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Accelerated Reading, a Thing of the Past

No longer will kids quiz on books they didn't actually read

Emma Conway

Emma Conway

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The end of the quarter is looming and you are in a panic. You have zero out of 15 Accelerated Reading points, and the clock is winding down. You guess your way through the quiz of a book you never read, trying desperately to save your grade.

This problem will no longer plague the student body. Accelerated reading is officially gone.

AR, which was intended to get students to read more, ending up being an afterthought in the minds of students. This system required students to attain a certain amount of points to reach their goal. For many students, this meant reading several books and quizzing on them.

Mr. Tim Hurrianko, the last of the teachers to use AR, has now abandoned it for a new program. This program is similar to AR, in that you have to read a book and take a quiz.

However, this new website has much less books available to quiz on than previously with AR. If the website does not have a quiz, the student is required to make their own.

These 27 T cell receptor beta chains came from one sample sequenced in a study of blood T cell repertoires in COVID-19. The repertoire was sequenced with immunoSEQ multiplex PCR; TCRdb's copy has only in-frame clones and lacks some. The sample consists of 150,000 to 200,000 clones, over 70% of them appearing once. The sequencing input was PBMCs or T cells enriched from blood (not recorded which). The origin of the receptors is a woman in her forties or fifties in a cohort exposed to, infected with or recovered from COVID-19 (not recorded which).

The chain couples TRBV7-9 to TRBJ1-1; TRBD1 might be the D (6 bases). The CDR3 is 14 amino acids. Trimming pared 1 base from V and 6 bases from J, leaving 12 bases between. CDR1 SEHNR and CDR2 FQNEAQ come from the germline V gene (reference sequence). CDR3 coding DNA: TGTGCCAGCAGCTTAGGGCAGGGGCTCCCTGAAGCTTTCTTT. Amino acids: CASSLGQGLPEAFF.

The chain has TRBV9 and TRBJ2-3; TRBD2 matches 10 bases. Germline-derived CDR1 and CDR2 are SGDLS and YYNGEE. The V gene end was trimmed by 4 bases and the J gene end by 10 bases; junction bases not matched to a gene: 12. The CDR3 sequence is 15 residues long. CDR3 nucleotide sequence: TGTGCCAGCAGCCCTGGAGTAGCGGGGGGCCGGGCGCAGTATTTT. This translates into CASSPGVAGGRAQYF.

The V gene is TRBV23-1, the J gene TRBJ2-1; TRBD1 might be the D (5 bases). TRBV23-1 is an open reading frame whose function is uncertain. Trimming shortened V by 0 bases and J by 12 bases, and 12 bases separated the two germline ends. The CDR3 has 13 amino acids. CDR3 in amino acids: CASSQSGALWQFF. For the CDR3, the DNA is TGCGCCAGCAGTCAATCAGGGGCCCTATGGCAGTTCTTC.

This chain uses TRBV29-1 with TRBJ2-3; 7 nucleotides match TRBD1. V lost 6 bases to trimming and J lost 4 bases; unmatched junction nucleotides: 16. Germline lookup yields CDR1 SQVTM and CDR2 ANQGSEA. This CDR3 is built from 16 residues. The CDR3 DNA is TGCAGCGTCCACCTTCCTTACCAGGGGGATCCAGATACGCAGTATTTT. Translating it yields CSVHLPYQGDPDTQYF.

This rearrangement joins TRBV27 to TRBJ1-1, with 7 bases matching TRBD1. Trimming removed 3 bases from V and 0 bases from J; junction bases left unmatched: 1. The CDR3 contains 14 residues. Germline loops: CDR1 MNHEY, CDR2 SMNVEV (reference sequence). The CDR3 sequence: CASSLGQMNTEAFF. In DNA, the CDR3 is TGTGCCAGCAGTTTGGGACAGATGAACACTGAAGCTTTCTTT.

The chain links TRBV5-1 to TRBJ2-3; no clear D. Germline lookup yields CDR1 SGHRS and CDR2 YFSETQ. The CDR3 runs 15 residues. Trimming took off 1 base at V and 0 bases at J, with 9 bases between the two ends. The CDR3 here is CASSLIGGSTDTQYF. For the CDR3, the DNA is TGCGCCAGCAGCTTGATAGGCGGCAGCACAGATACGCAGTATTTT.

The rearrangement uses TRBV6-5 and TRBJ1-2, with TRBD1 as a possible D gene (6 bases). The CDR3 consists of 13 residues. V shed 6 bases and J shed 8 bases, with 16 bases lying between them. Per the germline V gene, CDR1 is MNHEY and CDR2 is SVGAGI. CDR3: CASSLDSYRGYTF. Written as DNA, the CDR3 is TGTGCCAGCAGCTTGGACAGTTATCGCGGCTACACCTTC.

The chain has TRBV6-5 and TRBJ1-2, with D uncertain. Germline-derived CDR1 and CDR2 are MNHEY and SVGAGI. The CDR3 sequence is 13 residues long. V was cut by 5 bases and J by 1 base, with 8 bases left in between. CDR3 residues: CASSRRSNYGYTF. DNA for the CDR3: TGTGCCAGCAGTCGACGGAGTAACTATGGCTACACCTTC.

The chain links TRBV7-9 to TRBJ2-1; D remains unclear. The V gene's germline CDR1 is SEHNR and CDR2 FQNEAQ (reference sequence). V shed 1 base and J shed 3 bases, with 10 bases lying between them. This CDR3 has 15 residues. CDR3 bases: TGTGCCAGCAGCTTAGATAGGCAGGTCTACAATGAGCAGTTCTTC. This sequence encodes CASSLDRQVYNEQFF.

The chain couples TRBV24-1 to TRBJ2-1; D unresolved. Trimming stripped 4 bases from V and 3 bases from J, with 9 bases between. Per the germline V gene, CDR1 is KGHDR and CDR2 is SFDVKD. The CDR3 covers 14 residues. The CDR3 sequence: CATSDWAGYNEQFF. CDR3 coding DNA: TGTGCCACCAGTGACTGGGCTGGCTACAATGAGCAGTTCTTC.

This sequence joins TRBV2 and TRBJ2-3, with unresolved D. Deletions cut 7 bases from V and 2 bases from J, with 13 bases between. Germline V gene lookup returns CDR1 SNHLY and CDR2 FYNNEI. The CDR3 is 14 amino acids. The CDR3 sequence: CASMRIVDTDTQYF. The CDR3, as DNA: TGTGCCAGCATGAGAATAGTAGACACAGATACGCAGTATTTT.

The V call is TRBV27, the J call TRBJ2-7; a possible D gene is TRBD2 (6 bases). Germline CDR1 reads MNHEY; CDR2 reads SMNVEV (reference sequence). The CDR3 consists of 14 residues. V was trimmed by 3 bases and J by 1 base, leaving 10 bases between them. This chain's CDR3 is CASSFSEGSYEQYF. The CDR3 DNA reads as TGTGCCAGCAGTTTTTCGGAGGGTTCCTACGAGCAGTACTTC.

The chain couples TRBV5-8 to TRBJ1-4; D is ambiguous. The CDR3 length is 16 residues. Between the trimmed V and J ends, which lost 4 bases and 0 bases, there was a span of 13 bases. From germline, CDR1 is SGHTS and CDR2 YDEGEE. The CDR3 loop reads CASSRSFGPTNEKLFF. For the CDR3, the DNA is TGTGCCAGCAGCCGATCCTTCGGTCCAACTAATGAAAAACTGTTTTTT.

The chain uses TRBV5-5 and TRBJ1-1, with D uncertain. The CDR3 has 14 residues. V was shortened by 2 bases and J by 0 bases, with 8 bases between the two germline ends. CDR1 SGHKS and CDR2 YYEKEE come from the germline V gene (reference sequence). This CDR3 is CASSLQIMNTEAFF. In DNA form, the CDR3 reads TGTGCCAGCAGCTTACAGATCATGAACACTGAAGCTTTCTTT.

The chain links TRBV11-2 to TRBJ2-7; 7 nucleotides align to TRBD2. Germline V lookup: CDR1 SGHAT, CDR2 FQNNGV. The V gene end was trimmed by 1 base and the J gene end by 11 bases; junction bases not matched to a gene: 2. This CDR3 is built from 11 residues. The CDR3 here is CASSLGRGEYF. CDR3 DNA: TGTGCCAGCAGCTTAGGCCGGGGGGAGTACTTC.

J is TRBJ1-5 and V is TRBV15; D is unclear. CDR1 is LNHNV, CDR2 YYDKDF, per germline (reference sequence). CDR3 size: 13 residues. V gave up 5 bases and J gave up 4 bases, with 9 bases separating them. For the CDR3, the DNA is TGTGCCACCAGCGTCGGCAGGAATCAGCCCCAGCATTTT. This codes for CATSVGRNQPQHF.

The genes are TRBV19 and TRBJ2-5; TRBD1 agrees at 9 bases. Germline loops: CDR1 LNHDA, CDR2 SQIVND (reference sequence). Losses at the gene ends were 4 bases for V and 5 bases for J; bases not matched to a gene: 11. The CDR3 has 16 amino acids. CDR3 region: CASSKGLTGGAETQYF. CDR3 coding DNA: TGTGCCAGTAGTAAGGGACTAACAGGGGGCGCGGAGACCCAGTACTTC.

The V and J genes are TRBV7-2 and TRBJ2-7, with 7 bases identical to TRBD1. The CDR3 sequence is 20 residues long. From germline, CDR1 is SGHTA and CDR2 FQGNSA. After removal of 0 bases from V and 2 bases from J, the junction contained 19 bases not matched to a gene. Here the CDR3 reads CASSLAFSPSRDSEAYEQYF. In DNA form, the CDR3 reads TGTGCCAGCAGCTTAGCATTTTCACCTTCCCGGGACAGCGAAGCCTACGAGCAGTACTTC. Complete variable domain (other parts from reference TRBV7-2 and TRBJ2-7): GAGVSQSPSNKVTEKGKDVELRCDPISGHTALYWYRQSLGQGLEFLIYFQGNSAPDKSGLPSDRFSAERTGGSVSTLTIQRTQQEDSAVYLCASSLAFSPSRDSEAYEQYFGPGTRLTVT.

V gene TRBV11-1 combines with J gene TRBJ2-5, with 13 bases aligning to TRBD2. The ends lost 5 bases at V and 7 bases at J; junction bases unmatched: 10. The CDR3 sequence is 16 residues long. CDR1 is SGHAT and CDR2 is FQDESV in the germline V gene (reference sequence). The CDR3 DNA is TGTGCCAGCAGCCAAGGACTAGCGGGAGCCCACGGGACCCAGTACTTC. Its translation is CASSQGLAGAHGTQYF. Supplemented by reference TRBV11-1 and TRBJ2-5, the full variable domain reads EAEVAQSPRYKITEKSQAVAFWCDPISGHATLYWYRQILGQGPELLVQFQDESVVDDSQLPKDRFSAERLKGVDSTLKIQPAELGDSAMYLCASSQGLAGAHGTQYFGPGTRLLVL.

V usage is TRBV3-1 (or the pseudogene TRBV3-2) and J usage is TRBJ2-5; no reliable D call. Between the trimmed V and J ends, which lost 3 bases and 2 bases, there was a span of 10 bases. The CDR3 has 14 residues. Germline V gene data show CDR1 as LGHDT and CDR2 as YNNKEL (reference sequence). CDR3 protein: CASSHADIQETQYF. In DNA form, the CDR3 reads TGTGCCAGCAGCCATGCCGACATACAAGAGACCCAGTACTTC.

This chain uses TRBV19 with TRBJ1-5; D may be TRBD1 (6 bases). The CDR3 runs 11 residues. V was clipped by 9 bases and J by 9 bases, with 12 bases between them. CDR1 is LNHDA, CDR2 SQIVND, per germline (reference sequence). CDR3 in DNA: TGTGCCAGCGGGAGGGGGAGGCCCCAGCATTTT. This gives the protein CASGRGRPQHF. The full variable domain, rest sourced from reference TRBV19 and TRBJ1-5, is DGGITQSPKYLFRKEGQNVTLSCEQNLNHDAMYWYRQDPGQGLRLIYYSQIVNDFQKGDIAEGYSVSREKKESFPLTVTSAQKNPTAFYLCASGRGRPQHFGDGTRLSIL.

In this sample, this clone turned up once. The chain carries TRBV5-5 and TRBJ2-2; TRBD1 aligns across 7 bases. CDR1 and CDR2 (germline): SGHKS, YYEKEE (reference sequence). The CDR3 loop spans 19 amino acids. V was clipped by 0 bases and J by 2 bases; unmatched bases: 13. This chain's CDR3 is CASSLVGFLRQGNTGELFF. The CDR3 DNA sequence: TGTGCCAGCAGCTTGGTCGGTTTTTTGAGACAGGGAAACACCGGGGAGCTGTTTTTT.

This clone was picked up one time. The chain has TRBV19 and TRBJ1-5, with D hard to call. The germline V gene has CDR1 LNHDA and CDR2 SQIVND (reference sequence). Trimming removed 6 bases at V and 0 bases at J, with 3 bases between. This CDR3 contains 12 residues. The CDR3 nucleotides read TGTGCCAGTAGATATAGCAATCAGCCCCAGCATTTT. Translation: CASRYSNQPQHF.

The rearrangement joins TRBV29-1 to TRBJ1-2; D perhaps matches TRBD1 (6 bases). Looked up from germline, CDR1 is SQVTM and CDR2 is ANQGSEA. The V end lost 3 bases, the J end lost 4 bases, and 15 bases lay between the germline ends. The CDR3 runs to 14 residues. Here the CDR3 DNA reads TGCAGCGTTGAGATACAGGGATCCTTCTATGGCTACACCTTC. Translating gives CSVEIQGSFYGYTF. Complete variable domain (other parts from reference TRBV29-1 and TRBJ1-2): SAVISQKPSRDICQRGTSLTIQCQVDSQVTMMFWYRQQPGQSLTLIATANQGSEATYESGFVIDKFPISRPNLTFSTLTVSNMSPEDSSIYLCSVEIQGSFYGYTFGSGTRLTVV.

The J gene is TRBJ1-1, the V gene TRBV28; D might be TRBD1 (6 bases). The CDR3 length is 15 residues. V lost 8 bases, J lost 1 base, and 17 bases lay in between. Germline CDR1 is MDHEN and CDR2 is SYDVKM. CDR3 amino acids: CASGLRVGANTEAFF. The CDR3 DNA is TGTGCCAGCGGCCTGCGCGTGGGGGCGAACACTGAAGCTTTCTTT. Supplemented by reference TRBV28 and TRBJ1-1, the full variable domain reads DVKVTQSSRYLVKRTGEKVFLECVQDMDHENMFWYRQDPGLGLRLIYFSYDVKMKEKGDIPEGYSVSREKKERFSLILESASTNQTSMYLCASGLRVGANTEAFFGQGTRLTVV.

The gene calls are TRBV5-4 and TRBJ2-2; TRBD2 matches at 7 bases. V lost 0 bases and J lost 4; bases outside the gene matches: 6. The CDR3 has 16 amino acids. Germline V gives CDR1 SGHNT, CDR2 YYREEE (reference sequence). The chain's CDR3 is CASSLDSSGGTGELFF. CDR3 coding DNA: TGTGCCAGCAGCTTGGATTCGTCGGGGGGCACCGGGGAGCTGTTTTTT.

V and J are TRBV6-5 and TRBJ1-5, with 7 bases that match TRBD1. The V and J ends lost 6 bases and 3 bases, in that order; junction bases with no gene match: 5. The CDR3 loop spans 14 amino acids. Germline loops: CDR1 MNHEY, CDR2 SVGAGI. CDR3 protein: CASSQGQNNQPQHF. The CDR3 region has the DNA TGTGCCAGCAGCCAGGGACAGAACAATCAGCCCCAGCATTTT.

One issue with AR was that the point goal was often too high for most students to achieve. The new system does not require an outrageous amount of points.

“I always felt that there was not enough time in a quarter to get so many points,” says sophomore Annalise Dagenbach.

This system, while extremely similar to AR, actually makes it easier on the students. The higher your reading level, the less points you have to acquire. Even if your level is a little lower, the point goal is much lower than the average AR point goal.

The student is graded on quizzes that are taken via ReadnQuiz, a website that allows people to make in depth quizzes on any book they want.

AR may be gone at the high school level, but it lives on in elementary and middle schools.

“It is gone [in high schools] district wide. It was just too expensive and they didn’t feel it was accomplishing what they wanted,” says Hurrianko.

Hurrianko’s new program has generally been more appealing to students.

“I didn’t have to do AR last year, so for that reason I don’t like the new system, but my goal is only ten points,”  sophomore Julia Lynn says.

Some students do not like the fact that the books they have to read must be nonfiction, as this is not a genre most teenagers usually reach for.

At the end of the day, it is essentially the same program on a different website. However, students across the campus are surely breathing a sigh of relief with the knowledge they no longer have to scramble for as many points.

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Accelerated Reading, a Thing of the Past